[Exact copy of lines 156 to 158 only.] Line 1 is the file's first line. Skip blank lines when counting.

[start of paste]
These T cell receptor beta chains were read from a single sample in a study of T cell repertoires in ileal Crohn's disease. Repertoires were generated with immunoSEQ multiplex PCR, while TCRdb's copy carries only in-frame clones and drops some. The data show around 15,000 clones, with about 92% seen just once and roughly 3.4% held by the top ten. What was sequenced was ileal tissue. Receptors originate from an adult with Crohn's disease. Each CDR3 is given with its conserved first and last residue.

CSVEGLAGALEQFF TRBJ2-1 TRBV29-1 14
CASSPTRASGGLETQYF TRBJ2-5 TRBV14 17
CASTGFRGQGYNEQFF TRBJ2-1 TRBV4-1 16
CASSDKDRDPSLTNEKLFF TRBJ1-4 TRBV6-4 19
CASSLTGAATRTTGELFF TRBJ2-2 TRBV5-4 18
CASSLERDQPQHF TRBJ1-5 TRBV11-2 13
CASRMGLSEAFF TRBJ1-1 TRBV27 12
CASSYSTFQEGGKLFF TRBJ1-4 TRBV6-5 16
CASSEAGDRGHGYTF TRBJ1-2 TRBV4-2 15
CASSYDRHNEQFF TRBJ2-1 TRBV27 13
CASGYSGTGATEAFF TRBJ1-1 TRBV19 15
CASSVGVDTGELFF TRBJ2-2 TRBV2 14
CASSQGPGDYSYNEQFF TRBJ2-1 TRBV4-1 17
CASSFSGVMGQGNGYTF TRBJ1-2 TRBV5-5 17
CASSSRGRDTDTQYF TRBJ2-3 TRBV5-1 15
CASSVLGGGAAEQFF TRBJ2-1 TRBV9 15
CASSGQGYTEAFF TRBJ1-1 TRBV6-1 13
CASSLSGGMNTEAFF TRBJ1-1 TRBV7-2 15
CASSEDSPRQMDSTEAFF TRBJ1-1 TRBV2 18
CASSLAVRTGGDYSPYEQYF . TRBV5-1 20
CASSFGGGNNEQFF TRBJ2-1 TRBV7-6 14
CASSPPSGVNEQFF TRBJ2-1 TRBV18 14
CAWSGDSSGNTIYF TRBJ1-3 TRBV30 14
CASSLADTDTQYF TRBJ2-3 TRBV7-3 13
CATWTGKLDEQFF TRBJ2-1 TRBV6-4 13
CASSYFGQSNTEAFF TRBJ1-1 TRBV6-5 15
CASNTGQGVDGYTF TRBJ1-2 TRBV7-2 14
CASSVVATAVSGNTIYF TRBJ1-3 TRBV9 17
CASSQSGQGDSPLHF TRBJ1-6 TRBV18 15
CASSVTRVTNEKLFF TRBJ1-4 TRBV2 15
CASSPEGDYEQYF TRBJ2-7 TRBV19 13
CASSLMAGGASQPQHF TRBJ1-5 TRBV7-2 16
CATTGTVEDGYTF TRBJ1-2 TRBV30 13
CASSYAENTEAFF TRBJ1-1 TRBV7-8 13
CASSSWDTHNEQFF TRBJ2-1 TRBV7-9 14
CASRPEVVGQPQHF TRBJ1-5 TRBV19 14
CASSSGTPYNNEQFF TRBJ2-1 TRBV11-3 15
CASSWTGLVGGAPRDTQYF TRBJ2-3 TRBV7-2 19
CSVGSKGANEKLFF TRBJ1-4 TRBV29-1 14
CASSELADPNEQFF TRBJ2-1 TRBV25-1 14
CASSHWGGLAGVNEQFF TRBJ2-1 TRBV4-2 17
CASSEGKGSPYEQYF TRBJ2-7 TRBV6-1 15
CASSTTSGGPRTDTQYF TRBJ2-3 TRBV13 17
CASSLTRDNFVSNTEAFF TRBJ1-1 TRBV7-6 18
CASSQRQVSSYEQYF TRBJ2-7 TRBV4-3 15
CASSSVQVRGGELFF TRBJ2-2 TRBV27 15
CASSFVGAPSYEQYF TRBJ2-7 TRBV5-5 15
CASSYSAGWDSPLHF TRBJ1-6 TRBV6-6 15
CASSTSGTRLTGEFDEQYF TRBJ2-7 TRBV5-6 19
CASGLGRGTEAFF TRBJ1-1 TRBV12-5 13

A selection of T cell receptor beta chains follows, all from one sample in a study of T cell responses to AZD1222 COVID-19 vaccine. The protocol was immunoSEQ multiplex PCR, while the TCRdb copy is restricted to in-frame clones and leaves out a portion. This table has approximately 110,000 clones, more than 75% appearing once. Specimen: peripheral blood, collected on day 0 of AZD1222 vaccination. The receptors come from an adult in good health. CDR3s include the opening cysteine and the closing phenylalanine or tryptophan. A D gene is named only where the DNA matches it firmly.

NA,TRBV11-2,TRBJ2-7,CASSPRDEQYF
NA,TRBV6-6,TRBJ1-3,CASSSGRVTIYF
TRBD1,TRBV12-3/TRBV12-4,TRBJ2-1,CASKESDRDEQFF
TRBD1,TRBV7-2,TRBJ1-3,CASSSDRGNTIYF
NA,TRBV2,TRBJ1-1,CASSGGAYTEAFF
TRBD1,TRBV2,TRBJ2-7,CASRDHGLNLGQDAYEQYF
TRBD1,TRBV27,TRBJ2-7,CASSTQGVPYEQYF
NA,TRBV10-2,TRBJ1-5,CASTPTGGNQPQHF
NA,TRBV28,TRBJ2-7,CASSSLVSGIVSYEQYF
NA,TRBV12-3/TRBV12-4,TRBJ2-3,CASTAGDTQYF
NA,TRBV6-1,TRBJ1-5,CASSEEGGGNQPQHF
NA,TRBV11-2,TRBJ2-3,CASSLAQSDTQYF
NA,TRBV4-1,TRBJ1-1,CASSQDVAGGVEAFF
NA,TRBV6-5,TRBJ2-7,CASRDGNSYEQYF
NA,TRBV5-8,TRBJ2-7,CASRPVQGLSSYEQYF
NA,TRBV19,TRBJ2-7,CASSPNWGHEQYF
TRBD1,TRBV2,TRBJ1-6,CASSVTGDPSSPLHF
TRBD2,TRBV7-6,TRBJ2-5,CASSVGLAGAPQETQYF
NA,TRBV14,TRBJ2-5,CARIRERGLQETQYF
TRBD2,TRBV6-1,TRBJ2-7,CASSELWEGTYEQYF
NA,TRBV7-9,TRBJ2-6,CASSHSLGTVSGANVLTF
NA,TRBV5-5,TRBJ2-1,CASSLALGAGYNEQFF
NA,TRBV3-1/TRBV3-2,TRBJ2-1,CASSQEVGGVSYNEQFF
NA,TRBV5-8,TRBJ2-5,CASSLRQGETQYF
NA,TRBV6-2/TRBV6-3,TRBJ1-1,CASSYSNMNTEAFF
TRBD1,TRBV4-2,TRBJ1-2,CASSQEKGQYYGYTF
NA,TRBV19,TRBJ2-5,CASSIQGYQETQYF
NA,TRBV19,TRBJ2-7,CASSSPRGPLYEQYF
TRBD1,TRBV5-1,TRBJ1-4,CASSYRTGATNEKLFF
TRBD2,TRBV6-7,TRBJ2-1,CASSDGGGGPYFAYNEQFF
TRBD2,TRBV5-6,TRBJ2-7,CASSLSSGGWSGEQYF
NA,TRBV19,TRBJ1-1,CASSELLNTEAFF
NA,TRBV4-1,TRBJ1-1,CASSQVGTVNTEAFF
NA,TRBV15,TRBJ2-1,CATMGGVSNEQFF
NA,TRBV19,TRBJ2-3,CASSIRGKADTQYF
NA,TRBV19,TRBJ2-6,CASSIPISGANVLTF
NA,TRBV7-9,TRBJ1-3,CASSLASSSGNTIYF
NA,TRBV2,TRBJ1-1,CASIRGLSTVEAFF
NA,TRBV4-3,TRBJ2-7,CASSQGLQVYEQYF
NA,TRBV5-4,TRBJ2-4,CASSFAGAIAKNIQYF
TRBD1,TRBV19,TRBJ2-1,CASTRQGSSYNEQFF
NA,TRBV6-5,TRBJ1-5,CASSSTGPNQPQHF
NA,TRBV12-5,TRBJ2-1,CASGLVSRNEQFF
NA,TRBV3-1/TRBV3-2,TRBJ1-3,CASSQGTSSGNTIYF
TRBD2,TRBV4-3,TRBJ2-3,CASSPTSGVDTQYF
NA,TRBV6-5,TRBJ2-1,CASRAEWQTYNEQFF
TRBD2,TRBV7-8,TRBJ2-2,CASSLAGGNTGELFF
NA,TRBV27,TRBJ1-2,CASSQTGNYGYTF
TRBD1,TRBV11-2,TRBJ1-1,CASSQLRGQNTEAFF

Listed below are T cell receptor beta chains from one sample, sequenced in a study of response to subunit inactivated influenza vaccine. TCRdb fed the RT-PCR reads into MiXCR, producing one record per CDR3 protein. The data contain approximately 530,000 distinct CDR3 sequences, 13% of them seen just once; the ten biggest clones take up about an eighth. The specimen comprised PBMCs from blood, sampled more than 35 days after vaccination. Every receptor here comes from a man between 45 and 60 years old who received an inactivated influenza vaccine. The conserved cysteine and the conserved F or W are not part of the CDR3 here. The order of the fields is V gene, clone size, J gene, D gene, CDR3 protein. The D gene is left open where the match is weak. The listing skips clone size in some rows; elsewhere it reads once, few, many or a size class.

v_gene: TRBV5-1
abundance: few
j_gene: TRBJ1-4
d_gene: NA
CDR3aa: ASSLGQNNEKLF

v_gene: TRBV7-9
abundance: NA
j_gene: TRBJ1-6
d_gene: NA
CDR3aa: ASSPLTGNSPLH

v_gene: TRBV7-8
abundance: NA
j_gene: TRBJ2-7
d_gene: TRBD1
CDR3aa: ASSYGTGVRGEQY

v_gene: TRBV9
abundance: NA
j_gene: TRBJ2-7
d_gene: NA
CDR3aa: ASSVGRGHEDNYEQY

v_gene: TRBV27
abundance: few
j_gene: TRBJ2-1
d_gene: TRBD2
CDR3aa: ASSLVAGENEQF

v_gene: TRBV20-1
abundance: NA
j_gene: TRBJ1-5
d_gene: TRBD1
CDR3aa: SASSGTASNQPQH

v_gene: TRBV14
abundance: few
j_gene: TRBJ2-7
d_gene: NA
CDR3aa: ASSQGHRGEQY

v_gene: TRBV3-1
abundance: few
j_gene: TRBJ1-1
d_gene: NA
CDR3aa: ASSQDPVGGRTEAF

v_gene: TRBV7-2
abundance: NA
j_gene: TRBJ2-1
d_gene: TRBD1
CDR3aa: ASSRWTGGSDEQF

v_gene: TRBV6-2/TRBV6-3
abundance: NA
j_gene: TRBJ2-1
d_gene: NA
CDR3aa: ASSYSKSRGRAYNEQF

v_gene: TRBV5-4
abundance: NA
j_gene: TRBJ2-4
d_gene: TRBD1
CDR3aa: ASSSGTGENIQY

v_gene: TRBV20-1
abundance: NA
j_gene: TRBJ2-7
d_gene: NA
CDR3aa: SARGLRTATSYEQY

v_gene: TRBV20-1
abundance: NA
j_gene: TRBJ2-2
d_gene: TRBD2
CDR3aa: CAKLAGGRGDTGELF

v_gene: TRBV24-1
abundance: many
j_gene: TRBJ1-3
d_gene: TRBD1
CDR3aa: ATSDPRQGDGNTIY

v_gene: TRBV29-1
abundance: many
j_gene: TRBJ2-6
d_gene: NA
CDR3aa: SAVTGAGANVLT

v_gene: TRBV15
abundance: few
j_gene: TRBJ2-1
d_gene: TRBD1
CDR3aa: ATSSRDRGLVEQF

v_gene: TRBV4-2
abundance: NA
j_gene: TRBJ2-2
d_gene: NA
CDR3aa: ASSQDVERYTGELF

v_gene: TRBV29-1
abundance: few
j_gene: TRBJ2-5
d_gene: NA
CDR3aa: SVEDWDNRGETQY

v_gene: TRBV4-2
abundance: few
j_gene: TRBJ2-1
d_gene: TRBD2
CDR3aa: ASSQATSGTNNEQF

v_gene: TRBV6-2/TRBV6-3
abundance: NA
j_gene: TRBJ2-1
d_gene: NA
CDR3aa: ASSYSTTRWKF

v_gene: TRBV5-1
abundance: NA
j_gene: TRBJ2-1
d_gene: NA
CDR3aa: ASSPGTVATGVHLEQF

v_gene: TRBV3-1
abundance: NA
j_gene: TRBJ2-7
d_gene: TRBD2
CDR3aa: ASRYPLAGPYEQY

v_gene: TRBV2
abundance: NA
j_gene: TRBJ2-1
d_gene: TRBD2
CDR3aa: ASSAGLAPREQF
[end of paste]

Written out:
d_gene: TRBD1
CDR3aa: ASSSGTGENIQY

v_gene: TRBV20-1